Capital Buzz: Drones, hunks and a tweet heard ’round the world

Thomas Heath is away, so the rest of the team found some tidbits to pass on in his absence.

Here was one event where it is OK to drone on.

The Association for Unmanned Vehicle Systems International — better known as AUVSI — took over the Walter E. Washington Convention Center last week, drawing more than 7,600 registered attendees and nearly 600 exhibitors, according to an association spokeswoman.

Among the highlights spotted on the exhibit floor were a Textron Shadow M2 —the company’s next-generation unmanned aircraft with a 25-foot wingspan — hanging from the ceiling and a “Wall-E”-like robot crawling around the Northrop Grumman booth.

There was also plenty of swag to go around. Companies distributed pens, tote bags and candy — and late in the day, there were drinks and appetizers on the exhibitor floor.

— Marjorie Censer

Reality can be moving

Forget junk. These “hunks” are in search of some good advertising.

Nick Friedman and Omar Soliman, who founded College Hunks Hauling Junk in Washington, have spent the past eight years beefing up their trash removal business. Last week, they entertained offers for AMC’s “The Pitch,” where two advertising agencies competed to come up with the company’s newest marketing campaign.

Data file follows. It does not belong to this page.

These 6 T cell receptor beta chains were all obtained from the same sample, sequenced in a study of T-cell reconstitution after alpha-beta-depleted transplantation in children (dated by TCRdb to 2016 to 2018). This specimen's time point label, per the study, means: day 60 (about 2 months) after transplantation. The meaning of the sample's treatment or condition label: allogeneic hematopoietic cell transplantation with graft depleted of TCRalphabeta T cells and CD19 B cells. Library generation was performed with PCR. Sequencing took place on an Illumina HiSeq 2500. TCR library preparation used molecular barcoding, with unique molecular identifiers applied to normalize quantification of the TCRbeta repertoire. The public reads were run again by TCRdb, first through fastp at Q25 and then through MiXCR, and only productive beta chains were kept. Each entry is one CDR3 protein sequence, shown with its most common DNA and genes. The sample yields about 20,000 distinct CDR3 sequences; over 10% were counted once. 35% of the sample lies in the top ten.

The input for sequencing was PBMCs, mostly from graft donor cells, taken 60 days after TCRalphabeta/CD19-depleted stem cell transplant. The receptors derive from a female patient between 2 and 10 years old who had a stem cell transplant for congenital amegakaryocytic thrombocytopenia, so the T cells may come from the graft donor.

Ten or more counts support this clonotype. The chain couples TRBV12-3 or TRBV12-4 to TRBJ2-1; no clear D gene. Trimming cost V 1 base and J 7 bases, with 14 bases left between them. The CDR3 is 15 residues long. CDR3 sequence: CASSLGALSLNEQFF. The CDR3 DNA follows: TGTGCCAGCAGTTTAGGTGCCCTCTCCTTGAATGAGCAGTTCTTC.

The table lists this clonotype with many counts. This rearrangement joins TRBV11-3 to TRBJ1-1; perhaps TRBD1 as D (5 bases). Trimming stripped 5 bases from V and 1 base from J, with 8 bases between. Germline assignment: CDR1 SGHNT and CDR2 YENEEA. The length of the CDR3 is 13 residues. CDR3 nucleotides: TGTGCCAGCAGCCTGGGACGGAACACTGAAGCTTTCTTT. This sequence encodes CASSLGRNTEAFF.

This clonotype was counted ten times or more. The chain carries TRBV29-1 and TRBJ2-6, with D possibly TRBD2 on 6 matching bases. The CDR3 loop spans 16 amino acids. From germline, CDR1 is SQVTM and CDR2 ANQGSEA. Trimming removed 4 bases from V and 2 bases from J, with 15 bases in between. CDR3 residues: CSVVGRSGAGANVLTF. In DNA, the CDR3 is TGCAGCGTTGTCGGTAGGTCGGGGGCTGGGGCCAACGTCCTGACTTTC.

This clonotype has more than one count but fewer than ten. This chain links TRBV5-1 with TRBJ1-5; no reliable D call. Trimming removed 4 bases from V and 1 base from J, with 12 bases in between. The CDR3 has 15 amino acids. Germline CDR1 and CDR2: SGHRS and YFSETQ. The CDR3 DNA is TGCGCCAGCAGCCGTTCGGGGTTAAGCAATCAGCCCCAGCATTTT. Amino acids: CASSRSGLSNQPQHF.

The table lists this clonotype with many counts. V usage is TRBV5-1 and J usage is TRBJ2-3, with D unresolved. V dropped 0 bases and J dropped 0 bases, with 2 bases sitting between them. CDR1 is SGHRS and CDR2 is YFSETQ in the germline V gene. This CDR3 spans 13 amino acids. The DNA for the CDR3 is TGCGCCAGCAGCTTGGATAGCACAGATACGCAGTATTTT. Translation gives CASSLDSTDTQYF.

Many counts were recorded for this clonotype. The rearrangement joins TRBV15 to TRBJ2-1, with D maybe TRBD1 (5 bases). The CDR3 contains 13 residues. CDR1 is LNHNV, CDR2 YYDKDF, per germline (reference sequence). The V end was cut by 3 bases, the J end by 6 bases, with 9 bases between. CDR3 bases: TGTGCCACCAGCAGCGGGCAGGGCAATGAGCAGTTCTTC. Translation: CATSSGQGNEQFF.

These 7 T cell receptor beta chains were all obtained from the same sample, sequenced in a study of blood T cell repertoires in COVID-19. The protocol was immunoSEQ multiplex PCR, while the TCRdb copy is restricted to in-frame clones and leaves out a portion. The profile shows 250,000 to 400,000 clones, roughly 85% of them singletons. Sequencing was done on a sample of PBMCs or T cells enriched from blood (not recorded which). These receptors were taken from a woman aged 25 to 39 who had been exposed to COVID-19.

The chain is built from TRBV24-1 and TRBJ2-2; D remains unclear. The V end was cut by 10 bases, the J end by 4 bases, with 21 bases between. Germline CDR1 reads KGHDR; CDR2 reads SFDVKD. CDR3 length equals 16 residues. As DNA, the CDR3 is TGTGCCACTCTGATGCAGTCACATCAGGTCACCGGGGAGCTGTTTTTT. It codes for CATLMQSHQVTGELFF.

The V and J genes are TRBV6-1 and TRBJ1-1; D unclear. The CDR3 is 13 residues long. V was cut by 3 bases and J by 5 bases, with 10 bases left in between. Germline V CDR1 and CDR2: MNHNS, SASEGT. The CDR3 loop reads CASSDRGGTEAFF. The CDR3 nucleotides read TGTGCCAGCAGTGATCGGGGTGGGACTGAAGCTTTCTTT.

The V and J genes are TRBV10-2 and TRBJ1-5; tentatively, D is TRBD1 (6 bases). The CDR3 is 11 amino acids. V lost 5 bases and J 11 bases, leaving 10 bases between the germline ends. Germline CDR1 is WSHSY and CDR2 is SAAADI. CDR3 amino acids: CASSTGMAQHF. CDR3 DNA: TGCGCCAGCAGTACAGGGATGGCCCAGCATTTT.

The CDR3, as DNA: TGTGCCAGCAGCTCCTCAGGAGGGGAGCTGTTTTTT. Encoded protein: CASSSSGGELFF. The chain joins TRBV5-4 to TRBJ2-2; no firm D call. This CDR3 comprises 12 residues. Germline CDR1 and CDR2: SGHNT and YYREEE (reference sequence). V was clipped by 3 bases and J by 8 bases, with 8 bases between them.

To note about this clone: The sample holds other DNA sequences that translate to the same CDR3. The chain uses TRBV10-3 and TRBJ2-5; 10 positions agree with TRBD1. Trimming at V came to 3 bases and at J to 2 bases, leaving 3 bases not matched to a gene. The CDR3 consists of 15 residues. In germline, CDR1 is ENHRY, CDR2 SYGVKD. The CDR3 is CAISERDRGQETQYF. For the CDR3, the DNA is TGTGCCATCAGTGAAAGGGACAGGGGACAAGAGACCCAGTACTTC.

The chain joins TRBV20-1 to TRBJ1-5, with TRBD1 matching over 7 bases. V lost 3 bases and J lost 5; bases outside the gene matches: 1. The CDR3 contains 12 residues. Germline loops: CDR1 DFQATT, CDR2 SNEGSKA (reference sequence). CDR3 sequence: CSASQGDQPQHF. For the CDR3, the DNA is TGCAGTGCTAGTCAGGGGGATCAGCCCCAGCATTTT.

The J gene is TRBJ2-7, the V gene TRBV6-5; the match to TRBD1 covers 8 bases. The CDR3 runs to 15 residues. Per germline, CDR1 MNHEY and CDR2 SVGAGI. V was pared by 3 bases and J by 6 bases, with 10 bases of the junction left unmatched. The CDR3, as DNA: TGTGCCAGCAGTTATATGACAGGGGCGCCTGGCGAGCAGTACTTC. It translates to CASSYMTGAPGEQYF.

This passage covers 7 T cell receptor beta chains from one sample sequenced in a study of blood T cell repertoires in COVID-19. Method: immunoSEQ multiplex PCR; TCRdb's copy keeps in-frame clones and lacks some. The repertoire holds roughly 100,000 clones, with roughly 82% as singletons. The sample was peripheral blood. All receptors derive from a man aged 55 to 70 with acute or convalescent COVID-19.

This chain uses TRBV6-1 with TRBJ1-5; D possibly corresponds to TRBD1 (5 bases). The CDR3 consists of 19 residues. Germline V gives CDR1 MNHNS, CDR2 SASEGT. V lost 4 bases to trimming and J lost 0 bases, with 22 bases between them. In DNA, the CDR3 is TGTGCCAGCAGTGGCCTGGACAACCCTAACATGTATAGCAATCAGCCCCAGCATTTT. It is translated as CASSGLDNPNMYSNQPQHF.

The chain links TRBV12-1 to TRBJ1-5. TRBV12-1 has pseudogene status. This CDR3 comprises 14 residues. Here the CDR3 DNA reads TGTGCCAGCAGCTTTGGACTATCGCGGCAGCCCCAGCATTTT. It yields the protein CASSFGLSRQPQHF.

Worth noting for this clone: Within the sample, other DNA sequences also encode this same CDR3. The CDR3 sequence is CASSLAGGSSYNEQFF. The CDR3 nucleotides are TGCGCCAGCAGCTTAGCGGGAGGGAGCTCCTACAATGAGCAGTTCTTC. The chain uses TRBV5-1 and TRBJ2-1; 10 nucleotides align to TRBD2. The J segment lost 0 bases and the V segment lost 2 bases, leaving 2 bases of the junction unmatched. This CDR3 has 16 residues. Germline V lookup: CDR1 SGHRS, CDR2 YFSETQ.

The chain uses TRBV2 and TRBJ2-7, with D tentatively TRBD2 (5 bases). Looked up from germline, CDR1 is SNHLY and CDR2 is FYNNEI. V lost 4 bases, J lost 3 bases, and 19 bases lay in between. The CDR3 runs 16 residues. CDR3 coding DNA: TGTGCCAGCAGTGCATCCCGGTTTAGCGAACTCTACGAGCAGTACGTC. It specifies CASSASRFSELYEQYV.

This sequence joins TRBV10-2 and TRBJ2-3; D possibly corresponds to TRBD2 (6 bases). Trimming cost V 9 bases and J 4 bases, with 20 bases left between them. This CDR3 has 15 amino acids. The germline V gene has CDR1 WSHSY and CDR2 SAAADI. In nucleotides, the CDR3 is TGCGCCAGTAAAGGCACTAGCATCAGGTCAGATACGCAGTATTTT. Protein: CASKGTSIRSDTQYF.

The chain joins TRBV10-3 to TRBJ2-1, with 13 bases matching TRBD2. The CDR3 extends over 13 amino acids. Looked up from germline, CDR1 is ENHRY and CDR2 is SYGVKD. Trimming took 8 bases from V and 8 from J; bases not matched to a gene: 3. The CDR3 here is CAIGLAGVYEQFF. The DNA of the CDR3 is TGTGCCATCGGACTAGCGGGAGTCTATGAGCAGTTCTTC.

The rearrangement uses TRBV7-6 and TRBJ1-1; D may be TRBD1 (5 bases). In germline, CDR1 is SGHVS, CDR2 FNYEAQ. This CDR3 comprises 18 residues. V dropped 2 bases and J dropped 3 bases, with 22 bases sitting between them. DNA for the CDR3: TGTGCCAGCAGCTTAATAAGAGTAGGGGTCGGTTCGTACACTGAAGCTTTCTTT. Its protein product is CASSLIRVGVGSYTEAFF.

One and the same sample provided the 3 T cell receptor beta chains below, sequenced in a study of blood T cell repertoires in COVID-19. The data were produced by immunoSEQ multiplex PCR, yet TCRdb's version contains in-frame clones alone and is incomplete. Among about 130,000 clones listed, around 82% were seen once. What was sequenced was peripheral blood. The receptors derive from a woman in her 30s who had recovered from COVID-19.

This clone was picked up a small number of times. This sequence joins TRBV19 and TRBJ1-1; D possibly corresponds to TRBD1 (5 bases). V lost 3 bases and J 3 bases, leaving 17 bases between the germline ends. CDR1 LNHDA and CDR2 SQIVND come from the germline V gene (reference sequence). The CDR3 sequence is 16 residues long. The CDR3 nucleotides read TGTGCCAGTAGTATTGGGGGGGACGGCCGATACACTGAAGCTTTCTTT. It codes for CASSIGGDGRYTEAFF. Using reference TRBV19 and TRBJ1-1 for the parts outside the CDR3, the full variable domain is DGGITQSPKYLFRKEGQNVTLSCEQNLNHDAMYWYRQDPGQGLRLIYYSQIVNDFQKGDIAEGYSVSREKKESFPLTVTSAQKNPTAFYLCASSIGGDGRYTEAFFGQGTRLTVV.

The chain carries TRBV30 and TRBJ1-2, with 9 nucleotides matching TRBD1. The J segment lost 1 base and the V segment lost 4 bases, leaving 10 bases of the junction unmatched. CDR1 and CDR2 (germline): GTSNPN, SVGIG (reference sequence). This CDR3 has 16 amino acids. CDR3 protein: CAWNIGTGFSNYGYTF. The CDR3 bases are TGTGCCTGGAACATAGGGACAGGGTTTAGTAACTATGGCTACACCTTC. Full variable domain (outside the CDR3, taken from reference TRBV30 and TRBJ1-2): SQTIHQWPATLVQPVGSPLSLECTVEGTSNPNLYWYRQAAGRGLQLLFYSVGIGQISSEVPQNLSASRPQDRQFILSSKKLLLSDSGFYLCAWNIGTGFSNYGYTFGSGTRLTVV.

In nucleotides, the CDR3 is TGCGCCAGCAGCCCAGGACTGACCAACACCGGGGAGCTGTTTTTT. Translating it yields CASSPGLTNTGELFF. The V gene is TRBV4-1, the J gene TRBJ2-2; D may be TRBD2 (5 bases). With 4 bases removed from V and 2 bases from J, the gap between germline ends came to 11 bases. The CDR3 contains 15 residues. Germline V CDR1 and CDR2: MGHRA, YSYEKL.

Reality television is nothing new for the duo, which has been on HGTV’s “House Hunters,” Bravo’s “Millionaire Matchmaker’”and A&E’s “Fix This House.” In 2009, the co-founders appeared on ABC’s “Shark Tank,” where they rallied potential investors for money.

This time around, they’re in charge.

“There’s certainly less pressure,” Friedman said, of appearing on “The Pitch.” “But the stakes are still just as high because we’re making a critical decision.”

— Abha Bhattarai

Custom crowdfunding

McLean-based personalized apparel company CustomInk is breaking into the crowdfunding business.

The firm said last week it now allows people to design custom T-shirts on its Web site, then sell them to friends, family and others to raise money for a specific cause. The initiative, called Booster, resembles popular crowdfunding sites that allow people to collect small sums of money from a large group of people for a philanthropic cause or business venture, often giving donors a token gift for their support.

Example causes on the company’s Web site include T-shirts demonstrating support for school associations, medical treatments, animal rescues and beauty contestants.

“A Booster is so much more than a fundraiser,” CustomInk boasts. “T-shirts raise awareness, boost spirits and create a lasting connection like nothing else.”

— Steven Overly

Staying busy

Jerry Halpin sold his massive Tysons Corner holdings in 2010, but 2,000 miles west, in the Grand Tetons of Wyoming, he is still at work on dozens of acres of real estate.

In the 1960s, Halpin, who built more of Tysons than anyone with his WestGroup firm, bought ranch land alongside a national park that he has built into Lost Creek Ranch Lodge & Spa.